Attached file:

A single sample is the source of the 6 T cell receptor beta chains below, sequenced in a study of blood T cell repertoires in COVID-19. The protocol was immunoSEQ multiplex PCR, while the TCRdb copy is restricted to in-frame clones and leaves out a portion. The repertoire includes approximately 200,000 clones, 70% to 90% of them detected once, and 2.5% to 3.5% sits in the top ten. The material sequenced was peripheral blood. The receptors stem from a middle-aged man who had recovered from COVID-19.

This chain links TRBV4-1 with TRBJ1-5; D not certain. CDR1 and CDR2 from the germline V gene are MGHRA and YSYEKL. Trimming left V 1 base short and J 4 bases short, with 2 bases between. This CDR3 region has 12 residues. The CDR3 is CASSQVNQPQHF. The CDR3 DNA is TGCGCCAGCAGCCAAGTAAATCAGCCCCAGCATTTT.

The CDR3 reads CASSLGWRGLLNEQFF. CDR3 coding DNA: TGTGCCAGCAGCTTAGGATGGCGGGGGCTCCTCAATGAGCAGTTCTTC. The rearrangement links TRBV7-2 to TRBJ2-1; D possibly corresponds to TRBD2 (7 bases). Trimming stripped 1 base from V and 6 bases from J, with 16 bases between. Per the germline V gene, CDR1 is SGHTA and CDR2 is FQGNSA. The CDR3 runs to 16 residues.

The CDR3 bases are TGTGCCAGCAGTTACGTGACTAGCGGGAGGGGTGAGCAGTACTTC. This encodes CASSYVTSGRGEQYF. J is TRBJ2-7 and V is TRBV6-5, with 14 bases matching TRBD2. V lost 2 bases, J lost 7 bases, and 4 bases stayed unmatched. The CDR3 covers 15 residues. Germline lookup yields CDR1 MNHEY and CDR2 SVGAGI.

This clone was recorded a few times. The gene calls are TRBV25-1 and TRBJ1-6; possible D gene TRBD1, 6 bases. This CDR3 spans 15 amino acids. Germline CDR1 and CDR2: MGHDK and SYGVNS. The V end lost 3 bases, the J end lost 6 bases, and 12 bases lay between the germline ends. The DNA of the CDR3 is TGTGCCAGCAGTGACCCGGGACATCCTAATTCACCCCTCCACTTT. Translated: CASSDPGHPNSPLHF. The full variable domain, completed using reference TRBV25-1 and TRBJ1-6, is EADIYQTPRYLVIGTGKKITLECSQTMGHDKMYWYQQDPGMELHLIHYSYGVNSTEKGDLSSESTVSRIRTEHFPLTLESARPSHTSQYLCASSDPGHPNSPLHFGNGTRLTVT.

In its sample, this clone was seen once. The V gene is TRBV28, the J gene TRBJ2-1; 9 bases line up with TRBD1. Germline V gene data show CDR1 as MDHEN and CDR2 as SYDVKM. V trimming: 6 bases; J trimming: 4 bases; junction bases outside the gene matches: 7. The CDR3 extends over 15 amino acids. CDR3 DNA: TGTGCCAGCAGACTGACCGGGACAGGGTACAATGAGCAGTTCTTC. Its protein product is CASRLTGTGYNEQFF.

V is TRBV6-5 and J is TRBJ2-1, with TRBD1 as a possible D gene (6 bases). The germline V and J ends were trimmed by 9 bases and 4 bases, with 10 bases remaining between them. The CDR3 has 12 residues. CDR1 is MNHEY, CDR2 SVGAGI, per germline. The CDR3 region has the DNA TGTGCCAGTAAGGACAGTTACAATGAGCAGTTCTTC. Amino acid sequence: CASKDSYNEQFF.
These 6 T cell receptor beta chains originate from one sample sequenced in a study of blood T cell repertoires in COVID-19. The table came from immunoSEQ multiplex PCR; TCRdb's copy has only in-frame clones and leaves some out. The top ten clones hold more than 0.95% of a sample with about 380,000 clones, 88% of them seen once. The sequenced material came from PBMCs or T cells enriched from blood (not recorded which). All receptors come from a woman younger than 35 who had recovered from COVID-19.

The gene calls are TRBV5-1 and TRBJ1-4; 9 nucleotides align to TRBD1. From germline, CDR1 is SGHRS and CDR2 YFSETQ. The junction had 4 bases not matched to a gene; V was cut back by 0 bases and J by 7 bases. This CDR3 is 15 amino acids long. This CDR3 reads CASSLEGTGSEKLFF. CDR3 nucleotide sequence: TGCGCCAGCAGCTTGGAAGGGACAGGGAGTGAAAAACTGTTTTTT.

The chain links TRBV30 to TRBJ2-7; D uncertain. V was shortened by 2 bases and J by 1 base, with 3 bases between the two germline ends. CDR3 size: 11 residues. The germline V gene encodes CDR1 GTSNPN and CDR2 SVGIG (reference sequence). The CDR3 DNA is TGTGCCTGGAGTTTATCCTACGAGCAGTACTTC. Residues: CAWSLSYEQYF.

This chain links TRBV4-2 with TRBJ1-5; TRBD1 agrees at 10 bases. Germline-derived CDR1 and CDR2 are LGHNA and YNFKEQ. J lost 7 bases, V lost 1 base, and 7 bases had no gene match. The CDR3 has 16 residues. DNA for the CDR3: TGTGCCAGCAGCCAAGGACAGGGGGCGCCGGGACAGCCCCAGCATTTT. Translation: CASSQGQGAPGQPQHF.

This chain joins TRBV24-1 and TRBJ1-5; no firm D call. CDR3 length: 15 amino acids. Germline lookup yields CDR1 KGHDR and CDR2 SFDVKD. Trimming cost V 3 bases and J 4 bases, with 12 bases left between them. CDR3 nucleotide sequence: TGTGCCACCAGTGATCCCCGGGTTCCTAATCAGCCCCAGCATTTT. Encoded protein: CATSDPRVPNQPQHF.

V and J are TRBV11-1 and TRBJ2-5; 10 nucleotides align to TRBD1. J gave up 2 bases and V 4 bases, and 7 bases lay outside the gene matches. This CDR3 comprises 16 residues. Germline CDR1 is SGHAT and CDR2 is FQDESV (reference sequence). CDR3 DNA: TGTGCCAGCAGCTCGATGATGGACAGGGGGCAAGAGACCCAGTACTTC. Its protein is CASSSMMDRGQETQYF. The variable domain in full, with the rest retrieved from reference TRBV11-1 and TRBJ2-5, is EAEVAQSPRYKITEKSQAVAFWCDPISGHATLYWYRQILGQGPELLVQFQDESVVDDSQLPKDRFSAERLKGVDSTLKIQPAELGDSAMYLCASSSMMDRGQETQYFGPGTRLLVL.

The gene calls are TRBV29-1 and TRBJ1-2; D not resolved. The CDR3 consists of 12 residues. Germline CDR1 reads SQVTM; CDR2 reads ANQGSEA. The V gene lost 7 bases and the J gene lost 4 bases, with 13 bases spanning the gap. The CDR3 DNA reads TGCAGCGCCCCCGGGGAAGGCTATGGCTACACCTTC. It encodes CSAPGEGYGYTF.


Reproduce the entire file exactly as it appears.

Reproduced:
A single sample is the source of the 6 T cell receptor beta chains below, sequenced in a study of blood T cell repertoires in COVID-19. The protocol was immunoSEQ multiplex PCR, while the TCRdb copy is restricted to in-frame clones and leaves out a portion. The repertoire includes approximately 200,000 clones, 70% to 90% of them detected once, and 2.5% to 3.5% sits in the top ten. The material sequenced was peripheral blood. The receptors stem from a middle-aged man who had recovered from COVID-19.

This chain links TRBV4-1 with TRBJ1-5; D not certain. CDR1 and CDR2 from the germline V gene are MGHRA and YSYEKL. Trimming left V 1 base short and J 4 bases short, with 2 bases between. This CDR3 region has 12 residues. The CDR3 is CASSQVNQPQHF. The CDR3 DNA is TGCGCCAGCAGCCAAGTAAATCAGCCCCAGCATTTT.

The CDR3 reads CASSLGWRGLLNEQFF. CDR3 coding DNA: TGTGCCAGCAGCTTAGGATGGCGGGGGCTCCTCAATGAGCAGTTCTTC. The rearrangement links TRBV7-2 to TRBJ2-1; D possibly corresponds to TRBD2 (7 bases). Trimming stripped 1 base from V and 6 bases from J, with 16 bases between. Per the germline V gene, CDR1 is SGHTA and CDR2 is FQGNSA. The CDR3 runs to 16 residues.

The CDR3 bases are TGTGCCAGCAGTTACGTGACTAGCGGGAGGGGTGAGCAGTACTTC. This encodes CASSYVTSGRGEQYF. J is TRBJ2-7 and V is TRBV6-5, with 14 bases matching TRBD2. V lost 2 bases, J lost 7 bases, and 4 bases stayed unmatched. The CDR3 covers 15 residues. Germline lookup yields CDR1 MNHEY and CDR2 SVGAGI.

This clone was recorded a few times. The gene calls are TRBV25-1 and TRBJ1-6; possible D gene TRBD1, 6 bases. This CDR3 spans 15 amino acids. Germline CDR1 and CDR2: MGHDK and SYGVNS. The V end lost 3 bases, the J end lost 6 bases, and 12 bases lay between the germline ends. The DNA of the CDR3 is TGTGCCAGCAGTGACCCGGGACATCCTAATTCACCCCTCCACTTT. Translated: CASSDPGHPNSPLHF. The full variable domain, completed using reference TRBV25-1 and TRBJ1-6, is EADIYQTPRYLVIGTGKKITLECSQTMGHDKMYWYQQDPGMELHLIHYSYGVNSTEKGDLSSESTVSRIRTEHFPLTLESARPSHTSQYLCASSDPGHPNSPLHFGNGTRLTVT.

In its sample, this clone was seen once. The V gene is TRBV28, the J gene TRBJ2-1; 9 bases line up with TRBD1. Germline V gene data show CDR1 as MDHEN and CDR2 as SYDVKM. V trimming: 6 bases; J trimming: 4 bases; junction bases outside the gene matches: 7. The CDR3 extends over 15 amino acids. CDR3 DNA: TGTGCCAGCAGACTGACCGGGACAGGGTACAATGAGCAGTTCTTC. Its protein product is CASRLTGTGYNEQFF.

V is TRBV6-5 and J is TRBJ2-1, with TRBD1 as a possible D gene (6 bases). The germline V and J ends were trimmed by 9 bases and 4 bases, with 10 bases remaining between them. The CDR3 has 12 residues. CDR1 is MNHEY, CDR2 SVGAGI, per germline. The CDR3 region has the DNA TGTGCCAGTAAGGACAGTTACAATGAGCAGTTCTTC. Amino acid sequence: CASKDSYNEQFF.
These 6 T cell receptor beta chains originate from one sample sequenced in a study of blood T cell repertoires in COVID-19. The table came from immunoSEQ multiplex PCR; TCRdb's copy has only in-frame clones and leaves some out. The top ten clones hold more than 0.95% of a sample with about 380,000 clones, 88% of them seen once. The sequenced material came from PBMCs or T cells enriched from blood (not recorded which). All receptors come from a woman younger than 35 who had recovered from COVID-19.

The gene calls are TRBV5-1 and TRBJ1-4; 9 nucleotides align to TRBD1. From germline, CDR1 is SGHRS and CDR2 YFSETQ. The junction had 4 bases not matched to a gene; V was cut back by 0 bases and J by 7 bases. This CDR3 is 15 amino acids long. This CDR3 reads CASSLEGTGSEKLFF. CDR3 nucleotide sequence: TGCGCCAGCAGCTTGGAAGGGACAGGGAGTGAAAAACTGTTTTTT.

The chain links TRBV30 to TRBJ2-7; D uncertain. V was shortened by 2 bases and J by 1 base, with 3 bases between the two germline ends. CDR3 size: 11 residues. The germline V gene encodes CDR1 GTSNPN and CDR2 SVGIG (reference sequence). The CDR3 DNA is TGTGCCTGGAGTTTATCCTACGAGCAGTACTTC. Residues: CAWSLSYEQYF.

This chain links TRBV4-2 with TRBJ1-5; TRBD1 agrees at 10 bases. Germline-derived CDR1 and CDR2 are LGHNA and YNFKEQ. J lost 7 bases, V lost 1 base, and 7 bases had no gene match. The CDR3 has 16 residues. DNA for the CDR3: TGTGCCAGCAGCCAAGGACAGGGGGCGCCGGGACAGCCCCAGCATTTT. Translation: CASSQGQGAPGQPQHF.

This chain joins TRBV24-1 and TRBJ1-5; no firm D call. CDR3 length: 15 amino acids. Germline lookup yields CDR1 KGHDR and CDR2 SFDVKD. Trimming cost V 3 bases and J 4 bases, with 12 bases left between them. CDR3 nucleotide sequence: TGTGCCACCAGTGATCCCCGGGTTCCTAATCAGCCCCAGCATTTT. Encoded protein: CATSDPRVPNQPQHF.

V and J are TRBV11-1 and TRBJ2-5; 10 nucleotides align to TRBD1. J gave up 2 bases and V 4 bases, and 7 bases lay outside the gene matches. This CDR3 comprises 16 residues. Germline CDR1 is SGHAT and CDR2 is FQDESV (reference sequence). CDR3 DNA: TGTGCCAGCAGCTCGATGATGGACAGGGGGCAAGAGACCCAGTACTTC. Its protein is CASSSMMDRGQETQYF. The variable domain in full, with the rest retrieved from reference TRBV11-1 and TRBJ2-5, is EAEVAQSPRYKITEKSQAVAFWCDPISGHATLYWYRQILGQGPELLVQFQDESVVDDSQLPKDRFSAERLKGVDSTLKIQPAELGDSAMYLCASSSMMDRGQETQYFGPGTRLLVL.

The gene calls are TRBV29-1 and TRBJ1-2; D not resolved. The CDR3 consists of 12 residues. Germline CDR1 reads SQVTM; CDR2 reads ANQGSEA. The V gene lost 7 bases and the J gene lost 4 bases, with 13 bases spanning the gap. The CDR3 DNA reads TGCAGCGCCCCCGGGGAAGGCTATGGCTACACCTTC. It encodes CSAPGEGYGYTF.